North Carolina hit with subpoena for millions of voter records by federal officials investigating fraud

Federal immigration officials have subpoenaed more than 20 million documents related to voter records in North Carolina as part of an investigation into alleged fraud.

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The official request is “the most exhaustive on record” for election officials, North Carolina State Board of Elections and Ethics Enforcement (NCSBE) attorney Josh Lawson said to the assistant U.S. attorney named on the subpoena in an email, which was provided to Fox News.

The request comes just weeks after Justice Department officials charged 19 foreign nationals with illegal voting in North Carolina in the 2016 election. The cases are also being investigated by the Immigration and Custom Enforcements (ICE) agency.

The defendants – from numerous countries, including Mexico, the Dominican Republic, Nigeria and Germany – were accused of filing a false claim of citizenship in order to vote or illegal voting.

The subpoena request, which state officials say impedes their efforts to get ready for November elections, asks for more than 15 million documents in North Carolina’s voter registration database as well as more than 5.6 million individual ballots from 44 counties, according to data provided to Fox News by the NCSBE.

Specifically, the subpoena requests of the counties: “Any and all poll books, e-poll books, voting records, and/or voter authorization documents, and executive official ballots (including absentee official ballots), that were submitted to, filed by, received by, and/or maintained by the [specific county's board of elections] from August 30, 2013 through August 30, 2018.”

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And of the state board of elections: “Any and all voter registration applications and/or other documents, as identified below, that were submitted to, filed by, received by, or maintained by the North Carolina State Board of Elections from January 1, 2010 through August 30, 2018, within any of the counties in North Carolina.”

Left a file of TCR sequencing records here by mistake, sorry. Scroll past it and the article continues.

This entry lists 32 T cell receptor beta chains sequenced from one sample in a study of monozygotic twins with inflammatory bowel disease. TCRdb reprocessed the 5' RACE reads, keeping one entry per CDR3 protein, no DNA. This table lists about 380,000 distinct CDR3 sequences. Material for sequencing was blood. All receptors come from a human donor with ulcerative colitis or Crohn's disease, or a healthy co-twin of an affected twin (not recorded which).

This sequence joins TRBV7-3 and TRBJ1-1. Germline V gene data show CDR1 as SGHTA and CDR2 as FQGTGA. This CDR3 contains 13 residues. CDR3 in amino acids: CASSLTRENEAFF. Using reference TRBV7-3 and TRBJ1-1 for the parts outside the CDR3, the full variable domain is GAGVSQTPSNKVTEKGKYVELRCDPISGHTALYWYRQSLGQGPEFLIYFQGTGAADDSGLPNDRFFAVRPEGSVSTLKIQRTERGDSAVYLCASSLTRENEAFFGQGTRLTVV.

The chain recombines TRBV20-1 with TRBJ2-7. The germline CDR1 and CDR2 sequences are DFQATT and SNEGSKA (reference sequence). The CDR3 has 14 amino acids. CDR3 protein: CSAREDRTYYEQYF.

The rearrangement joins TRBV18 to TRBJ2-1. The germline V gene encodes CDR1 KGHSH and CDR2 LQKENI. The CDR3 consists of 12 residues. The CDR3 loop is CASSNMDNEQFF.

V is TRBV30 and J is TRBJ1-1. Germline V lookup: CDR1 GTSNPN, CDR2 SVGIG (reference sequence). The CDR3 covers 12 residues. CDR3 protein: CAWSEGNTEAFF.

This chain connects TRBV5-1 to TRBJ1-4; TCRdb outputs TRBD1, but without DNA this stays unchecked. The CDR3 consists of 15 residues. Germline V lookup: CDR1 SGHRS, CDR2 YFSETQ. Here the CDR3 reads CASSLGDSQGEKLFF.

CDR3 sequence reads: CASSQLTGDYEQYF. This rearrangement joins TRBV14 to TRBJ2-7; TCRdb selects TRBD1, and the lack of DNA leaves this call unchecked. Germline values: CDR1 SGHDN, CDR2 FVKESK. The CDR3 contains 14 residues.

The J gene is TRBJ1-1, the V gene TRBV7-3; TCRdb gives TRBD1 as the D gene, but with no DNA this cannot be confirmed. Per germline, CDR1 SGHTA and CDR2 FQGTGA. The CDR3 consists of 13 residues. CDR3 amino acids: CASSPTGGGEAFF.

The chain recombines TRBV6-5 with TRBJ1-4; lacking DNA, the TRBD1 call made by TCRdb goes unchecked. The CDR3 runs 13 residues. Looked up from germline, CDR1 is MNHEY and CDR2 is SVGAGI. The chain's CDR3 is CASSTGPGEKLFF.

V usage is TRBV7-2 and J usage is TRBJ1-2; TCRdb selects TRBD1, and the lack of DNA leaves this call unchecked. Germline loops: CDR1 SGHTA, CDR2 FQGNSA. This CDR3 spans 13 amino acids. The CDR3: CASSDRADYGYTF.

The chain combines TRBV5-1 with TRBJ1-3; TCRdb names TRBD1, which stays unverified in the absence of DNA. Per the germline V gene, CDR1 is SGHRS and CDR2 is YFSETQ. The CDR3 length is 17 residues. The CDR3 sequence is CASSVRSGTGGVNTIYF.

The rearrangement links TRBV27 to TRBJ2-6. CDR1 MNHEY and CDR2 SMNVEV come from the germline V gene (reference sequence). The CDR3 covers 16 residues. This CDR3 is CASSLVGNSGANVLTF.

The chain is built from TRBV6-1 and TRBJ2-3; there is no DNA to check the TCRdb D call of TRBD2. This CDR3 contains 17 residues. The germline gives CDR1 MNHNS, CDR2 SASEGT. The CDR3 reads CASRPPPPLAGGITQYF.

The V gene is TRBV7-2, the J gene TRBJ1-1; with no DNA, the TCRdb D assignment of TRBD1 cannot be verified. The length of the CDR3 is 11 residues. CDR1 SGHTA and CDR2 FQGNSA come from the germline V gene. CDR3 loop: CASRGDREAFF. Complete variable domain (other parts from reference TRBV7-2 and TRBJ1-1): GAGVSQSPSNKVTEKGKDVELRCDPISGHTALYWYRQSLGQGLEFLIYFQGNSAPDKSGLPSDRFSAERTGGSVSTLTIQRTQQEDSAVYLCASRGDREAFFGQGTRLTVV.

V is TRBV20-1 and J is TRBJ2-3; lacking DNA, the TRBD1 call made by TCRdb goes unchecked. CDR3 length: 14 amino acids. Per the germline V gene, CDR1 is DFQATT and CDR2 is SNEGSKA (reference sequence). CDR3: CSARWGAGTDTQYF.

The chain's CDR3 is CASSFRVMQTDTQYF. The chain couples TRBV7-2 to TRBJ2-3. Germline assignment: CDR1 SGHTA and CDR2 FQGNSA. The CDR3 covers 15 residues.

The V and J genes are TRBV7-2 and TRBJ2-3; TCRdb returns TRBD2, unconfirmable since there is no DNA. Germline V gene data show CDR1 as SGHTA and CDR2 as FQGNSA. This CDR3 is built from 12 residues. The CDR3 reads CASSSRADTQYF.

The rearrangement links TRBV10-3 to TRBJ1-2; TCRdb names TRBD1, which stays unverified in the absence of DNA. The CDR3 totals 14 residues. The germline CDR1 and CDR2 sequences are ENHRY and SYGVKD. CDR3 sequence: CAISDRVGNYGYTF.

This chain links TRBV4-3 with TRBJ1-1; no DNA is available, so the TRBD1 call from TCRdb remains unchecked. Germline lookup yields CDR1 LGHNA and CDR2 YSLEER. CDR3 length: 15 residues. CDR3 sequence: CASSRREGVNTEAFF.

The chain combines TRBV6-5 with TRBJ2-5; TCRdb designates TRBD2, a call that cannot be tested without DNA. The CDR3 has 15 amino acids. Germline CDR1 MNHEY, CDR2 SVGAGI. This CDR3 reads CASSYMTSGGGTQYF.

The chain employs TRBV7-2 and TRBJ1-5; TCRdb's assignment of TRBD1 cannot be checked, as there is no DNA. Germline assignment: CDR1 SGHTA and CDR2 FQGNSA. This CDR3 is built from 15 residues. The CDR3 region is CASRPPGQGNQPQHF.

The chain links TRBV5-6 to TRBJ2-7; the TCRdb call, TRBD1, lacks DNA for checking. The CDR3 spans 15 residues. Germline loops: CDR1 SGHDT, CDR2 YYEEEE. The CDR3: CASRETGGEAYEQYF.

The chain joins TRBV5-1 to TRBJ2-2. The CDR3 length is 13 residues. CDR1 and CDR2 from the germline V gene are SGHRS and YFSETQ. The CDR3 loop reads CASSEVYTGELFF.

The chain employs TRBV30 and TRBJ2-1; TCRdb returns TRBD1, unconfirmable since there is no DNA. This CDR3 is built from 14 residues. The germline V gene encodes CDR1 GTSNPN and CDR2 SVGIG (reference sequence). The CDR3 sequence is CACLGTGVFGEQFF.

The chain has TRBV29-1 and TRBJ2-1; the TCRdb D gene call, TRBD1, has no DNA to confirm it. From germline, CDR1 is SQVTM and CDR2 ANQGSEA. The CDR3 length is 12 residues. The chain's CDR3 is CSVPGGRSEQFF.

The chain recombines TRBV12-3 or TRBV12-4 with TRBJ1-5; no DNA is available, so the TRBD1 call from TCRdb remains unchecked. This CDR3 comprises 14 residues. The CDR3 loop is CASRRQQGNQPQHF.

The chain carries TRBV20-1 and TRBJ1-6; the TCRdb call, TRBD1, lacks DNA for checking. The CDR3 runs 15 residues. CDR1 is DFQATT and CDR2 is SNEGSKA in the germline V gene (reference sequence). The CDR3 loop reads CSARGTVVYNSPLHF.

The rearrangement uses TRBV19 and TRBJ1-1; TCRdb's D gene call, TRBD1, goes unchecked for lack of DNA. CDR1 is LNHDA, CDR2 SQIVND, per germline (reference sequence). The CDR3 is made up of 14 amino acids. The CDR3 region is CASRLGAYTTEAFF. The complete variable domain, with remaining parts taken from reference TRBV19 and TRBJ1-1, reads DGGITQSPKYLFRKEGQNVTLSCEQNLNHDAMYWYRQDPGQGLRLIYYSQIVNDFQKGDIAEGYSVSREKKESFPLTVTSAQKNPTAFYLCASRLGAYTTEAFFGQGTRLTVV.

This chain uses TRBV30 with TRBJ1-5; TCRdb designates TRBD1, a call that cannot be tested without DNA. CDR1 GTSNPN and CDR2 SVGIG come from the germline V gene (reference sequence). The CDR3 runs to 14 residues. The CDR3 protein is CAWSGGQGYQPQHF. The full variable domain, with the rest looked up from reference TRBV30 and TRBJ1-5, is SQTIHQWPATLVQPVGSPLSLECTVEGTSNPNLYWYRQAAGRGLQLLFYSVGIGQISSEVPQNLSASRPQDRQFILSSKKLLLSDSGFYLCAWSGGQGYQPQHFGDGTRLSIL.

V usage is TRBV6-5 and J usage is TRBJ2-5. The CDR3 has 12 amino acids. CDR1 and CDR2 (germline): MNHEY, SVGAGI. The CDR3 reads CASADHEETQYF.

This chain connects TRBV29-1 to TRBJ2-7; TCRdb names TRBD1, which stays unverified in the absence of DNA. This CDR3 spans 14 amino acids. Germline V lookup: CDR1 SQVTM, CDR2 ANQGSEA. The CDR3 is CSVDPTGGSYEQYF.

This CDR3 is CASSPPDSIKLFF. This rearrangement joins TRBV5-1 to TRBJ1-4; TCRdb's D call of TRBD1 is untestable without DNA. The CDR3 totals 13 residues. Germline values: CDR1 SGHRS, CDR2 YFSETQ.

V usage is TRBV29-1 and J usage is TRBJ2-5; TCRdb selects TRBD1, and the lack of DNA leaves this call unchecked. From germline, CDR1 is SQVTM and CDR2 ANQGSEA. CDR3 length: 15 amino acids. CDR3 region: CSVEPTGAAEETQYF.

The state has a deadline of Sept. 25 to comply with the subpoena request, although Assistant U.S. Attorney Sebastian Kielmanovich indicated county board officials could apply for an extension.

“We are deeply concerned by the administrative drain on county boards of elections in order to comply with the extensive subpoenas immediately prior to a federal election, including the necessary reproduction of millions of documents (all ballots, etc.),” Lawson said in his letter.

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“Responding to the subpoena will impose an unreasonable burden upon the staff of each county subpoenaed, and it is difficult to believe that it will be possible to review the vast quantity of requested materials before the general election,” Wake County Commissioner John D. Burns said in a letter to U.S. Attorney Robert Higdon.

Higdon resides over the 44 counties specifically targeted in the subpoena, according to WRAL-TV. A spokesperson for the U.S. Attorney’s Office for the Eastern District of North Carolina declined to comment on the subpoenas to Fox News on Thursday.

Wake County Board of Elections Vice Chairman Greg Flynn told WRAL: “I don’t even know if they have the manpower to process all that. It’s just so broad, and the number of documents you’re talking about is just phenomenal.”

Burns also said the investigation “risks being viewed by the public as a partisan effort to interfere with the vote” in the upcoming general election.

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In a joint statement, Democratic Reps. David Price and G.K. Butterfield, who represent the area, slammed the "alarming and unprecedented request from President Trump's Department of Justice and Immigration and Customs Enforcement." 

"This massive request of voter data seems clearly designed to disenfranchise and intimidate voters and to disrupt the administration of an impending election with major state and national implications," the congressmen said. 

There has been an intense debate in the country – particularly in North Carolina – over voter fraud and efforts by Republican lawmakers to impose stricter voter ID requirements. President Trump, too, has long claimed widespread voter fraud took place in the 2016 election, an assertion that has not been substantiated. But Democrats have argued voting fraud is not a widespread problem.

Trump launched a voter fraud commission in his first year in office, but it disbanded after facing multiple legal challenges as it attempted a widespread collection of data.

Fox News’ Jake Gibson and Alex Pappas contributed to this report.